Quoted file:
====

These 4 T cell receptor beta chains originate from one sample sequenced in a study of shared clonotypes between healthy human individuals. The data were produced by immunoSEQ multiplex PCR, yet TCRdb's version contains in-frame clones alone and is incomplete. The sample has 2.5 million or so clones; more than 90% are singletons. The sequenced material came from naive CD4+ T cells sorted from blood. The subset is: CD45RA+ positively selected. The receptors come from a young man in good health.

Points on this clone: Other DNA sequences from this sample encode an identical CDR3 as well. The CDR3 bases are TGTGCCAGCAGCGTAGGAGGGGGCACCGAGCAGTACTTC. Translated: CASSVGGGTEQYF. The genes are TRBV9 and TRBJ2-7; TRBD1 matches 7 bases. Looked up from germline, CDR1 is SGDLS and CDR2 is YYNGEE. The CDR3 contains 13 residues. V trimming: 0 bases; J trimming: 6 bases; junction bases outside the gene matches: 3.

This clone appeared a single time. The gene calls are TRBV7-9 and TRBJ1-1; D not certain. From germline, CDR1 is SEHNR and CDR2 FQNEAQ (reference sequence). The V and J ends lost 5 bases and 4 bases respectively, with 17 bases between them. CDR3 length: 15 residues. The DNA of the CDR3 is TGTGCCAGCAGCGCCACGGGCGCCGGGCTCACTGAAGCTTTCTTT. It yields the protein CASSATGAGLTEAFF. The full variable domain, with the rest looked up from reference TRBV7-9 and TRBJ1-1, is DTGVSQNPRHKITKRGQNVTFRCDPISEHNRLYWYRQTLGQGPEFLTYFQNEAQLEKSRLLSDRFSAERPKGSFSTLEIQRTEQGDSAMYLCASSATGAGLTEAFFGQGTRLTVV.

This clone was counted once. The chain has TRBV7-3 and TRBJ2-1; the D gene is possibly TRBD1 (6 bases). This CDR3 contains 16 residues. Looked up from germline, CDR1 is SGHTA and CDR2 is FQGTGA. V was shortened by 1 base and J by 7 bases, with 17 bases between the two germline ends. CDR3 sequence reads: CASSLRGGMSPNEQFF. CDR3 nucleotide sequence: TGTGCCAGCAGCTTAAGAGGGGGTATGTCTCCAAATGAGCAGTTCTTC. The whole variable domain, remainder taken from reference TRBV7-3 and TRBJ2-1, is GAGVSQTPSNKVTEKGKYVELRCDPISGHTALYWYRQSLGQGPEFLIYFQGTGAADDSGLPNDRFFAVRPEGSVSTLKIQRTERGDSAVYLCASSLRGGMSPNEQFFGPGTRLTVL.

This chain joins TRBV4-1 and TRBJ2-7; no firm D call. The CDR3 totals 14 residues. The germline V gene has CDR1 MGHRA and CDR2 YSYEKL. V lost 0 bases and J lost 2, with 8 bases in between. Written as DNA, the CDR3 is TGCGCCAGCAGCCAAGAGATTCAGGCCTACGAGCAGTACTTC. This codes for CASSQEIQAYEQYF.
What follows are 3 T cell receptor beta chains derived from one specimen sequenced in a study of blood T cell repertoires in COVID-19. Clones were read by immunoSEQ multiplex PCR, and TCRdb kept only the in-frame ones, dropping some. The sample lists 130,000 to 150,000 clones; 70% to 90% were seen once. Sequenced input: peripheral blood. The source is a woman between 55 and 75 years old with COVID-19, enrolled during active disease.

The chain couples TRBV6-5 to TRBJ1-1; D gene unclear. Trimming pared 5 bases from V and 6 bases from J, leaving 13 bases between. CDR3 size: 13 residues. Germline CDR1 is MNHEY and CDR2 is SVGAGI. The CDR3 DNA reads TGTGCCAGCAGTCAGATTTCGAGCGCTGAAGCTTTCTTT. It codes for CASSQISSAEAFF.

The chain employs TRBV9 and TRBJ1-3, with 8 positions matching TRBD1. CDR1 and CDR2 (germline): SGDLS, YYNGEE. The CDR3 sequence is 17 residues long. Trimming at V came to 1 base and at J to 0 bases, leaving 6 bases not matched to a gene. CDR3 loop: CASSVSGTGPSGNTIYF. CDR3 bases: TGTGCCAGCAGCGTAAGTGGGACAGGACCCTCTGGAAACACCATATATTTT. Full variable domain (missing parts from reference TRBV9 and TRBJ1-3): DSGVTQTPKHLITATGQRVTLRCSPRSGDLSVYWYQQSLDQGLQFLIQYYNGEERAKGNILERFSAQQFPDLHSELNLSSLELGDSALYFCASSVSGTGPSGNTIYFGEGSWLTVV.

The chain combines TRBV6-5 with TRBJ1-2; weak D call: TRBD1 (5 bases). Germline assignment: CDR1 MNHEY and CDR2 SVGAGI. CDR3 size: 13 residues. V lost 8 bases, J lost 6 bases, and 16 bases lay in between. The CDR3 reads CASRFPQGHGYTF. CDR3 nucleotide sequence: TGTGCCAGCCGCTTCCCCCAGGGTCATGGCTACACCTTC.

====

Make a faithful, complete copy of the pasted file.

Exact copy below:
These 4 T cell receptor beta chains originate from one sample sequenced in a study of shared clonotypes between healthy human individuals. The data were produced by immunoSEQ multiplex PCR, yet TCRdb's version contains in-frame clones alone and is incomplete. The sample has 2.5 million or so clones; more than 90% are singletons. The sequenced material came from naive CD4+ T cells sorted from blood. The subset is: CD45RA+ positively selected. The receptors come from a young man in good health.

Points on this clone: Other DNA sequences from this sample encode an identical CDR3 as well. The CDR3 bases are TGTGCCAGCAGCGTAGGAGGGGGCACCGAGCAGTACTTC. Translated: CASSVGGGTEQYF. The genes are TRBV9 and TRBJ2-7; TRBD1 matches 7 bases. Looked up from germline, CDR1 is SGDLS and CDR2 is YYNGEE. The CDR3 contains 13 residues. V trimming: 0 bases; J trimming: 6 bases; junction bases outside the gene matches: 3.

This clone appeared a single time. The gene calls are TRBV7-9 and TRBJ1-1; D not certain. From germline, CDR1 is SEHNR and CDR2 FQNEAQ (reference sequence). The V and J ends lost 5 bases and 4 bases respectively, with 17 bases between them. CDR3 length: 15 residues. The DNA of the CDR3 is TGTGCCAGCAGCGCCACGGGCGCCGGGCTCACTGAAGCTTTCTTT. It yields the protein CASSATGAGLTEAFF. The full variable domain, with the rest looked up from reference TRBV7-9 and TRBJ1-1, is DTGVSQNPRHKITKRGQNVTFRCDPISEHNRLYWYRQTLGQGPEFLTYFQNEAQLEKSRLLSDRFSAERPKGSFSTLEIQRTEQGDSAMYLCASSATGAGLTEAFFGQGTRLTVV.

This clone was counted once. The chain has TRBV7-3 and TRBJ2-1; the D gene is possibly TRBD1 (6 bases). This CDR3 contains 16 residues. Looked up from germline, CDR1 is SGHTA and CDR2 is FQGTGA. V was shortened by 1 base and J by 7 bases, with 17 bases between the two germline ends. CDR3 sequence reads: CASSLRGGMSPNEQFF. CDR3 nucleotide sequence: TGTGCCAGCAGCTTAAGAGGGGGTATGTCTCCAAATGAGCAGTTCTTC. The whole variable domain, remainder taken from reference TRBV7-3 and TRBJ2-1, is GAGVSQTPSNKVTEKGKYVELRCDPISGHTALYWYRQSLGQGPEFLIYFQGTGAADDSGLPNDRFFAVRPEGSVSTLKIQRTERGDSAVYLCASSLRGGMSPNEQFFGPGTRLTVL.

This chain joins TRBV4-1 and TRBJ2-7; no firm D call. The CDR3 totals 14 residues. The germline V gene has CDR1 MGHRA and CDR2 YSYEKL. V lost 0 bases and J lost 2, with 8 bases in between. Written as DNA, the CDR3 is TGCGCCAGCAGCCAAGAGATTCAGGCCTACGAGCAGTACTTC. This codes for CASSQEIQAYEQYF.
What follows are 3 T cell receptor beta chains derived from one specimen sequenced in a study of blood T cell repertoires in COVID-19. Clones were read by immunoSEQ multiplex PCR, and TCRdb kept only the in-frame ones, dropping some. The sample lists 130,000 to 150,000 clones; 70% to 90% were seen once. Sequenced input: peripheral blood. The source is a woman between 55 and 75 years old with COVID-19, enrolled during active disease.

The chain couples TRBV6-5 to TRBJ1-1; D gene unclear. Trimming pared 5 bases from V and 6 bases from J, leaving 13 bases between. CDR3 size: 13 residues. Germline CDR1 is MNHEY and CDR2 is SVGAGI. The CDR3 DNA reads TGTGCCAGCAGTCAGATTTCGAGCGCTGAAGCTTTCTTT. It codes for CASSQISSAEAFF.

The chain employs TRBV9 and TRBJ1-3, with 8 positions matching TRBD1. CDR1 and CDR2 (germline): SGDLS, YYNGEE. The CDR3 sequence is 17 residues long. Trimming at V came to 1 base and at J to 0 bases, leaving 6 bases not matched to a gene. CDR3 loop: CASSVSGTGPSGNTIYF. CDR3 bases: TGTGCCAGCAGCGTAAGTGGGACAGGACCCTCTGGAAACACCATATATTTT. Full variable domain (missing parts from reference TRBV9 and TRBJ1-3): DSGVTQTPKHLITATGQRVTLRCSPRSGDLSVYWYQQSLDQGLQFLIQYYNGEERAKGNILERFSAQQFPDLHSELNLSSLELGDSALYFCASSVSGTGPSGNTIYFGEGSWLTVV.

The chain combines TRBV6-5 with TRBJ1-2; weak D call: TRBD1 (5 bases). Germline assignment: CDR1 MNHEY and CDR2 SVGAGI. CDR3 size: 13 residues. V lost 8 bases, J lost 6 bases, and 16 bases lay in between. The CDR3 reads CASRFPQGHGYTF. CDR3 nucleotide sequence: TGTGCCAGCCGCTTCCCCCAGGGTCATGGCTACACCTTC.